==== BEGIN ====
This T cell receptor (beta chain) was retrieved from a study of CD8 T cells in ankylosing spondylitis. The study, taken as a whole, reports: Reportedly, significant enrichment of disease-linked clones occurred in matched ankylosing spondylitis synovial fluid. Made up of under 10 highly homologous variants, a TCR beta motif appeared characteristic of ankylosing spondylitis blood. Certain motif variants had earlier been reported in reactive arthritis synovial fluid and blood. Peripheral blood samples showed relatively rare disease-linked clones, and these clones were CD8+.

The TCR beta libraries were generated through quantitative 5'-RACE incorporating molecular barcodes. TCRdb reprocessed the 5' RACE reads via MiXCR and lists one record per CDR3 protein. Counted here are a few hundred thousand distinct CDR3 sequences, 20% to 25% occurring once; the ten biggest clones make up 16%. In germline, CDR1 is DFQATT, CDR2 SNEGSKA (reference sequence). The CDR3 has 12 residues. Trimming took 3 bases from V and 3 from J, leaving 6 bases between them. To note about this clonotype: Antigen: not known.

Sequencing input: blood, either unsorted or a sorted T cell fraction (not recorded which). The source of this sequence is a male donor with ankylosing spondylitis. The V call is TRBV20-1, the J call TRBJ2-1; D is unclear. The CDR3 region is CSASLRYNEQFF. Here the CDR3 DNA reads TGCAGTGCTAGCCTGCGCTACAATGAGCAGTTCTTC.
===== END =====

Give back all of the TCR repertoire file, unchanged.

This T cell receptor (beta chain) was retrieved from a study of CD8 T cells in ankylosing spondylitis. The study, taken as a whole, reports: Reportedly, significant enrichment of disease-linked clones occurred in matched ankylosing spondylitis synovial fluid. Made up of under 10 highly homologous variants, a TCR beta motif appeared characteristic of ankylosing spondylitis blood. Certain motif variants had earlier been reported in reactive arthritis synovial fluid and blood. Peripheral blood samples showed relatively rare disease-linked clones, and these clones were CD8+.

The TCR beta libraries were generated through quantitative 5'-RACE incorporating molecular barcodes. TCRdb reprocessed the 5' RACE reads via MiXCR and lists one record per CDR3 protein. Counted here are a few hundred thousand distinct CDR3 sequences, 20% to 25% occurring once; the ten biggest clones make up 16%. In germline, CDR1 is DFQATT, CDR2 SNEGSKA (reference sequence). The CDR3 has 12 residues. Trimming took 3 bases from V and 3 from J, leaving 6 bases between them. To note about this clonotype: Antigen: not known.

Sequencing input: blood, either unsorted or a sorted T cell fraction (not recorded which). The source of this sequence is a male donor with ankylosing spondylitis. The V call is TRBV20-1, the J call TRBJ2-1; D is unclear. The CDR3 region is CSASLRYNEQFF. Here the CDR3 DNA reads TGCAGTGCTAGCCTGCGCTACAATGAGCAGTTCTTC.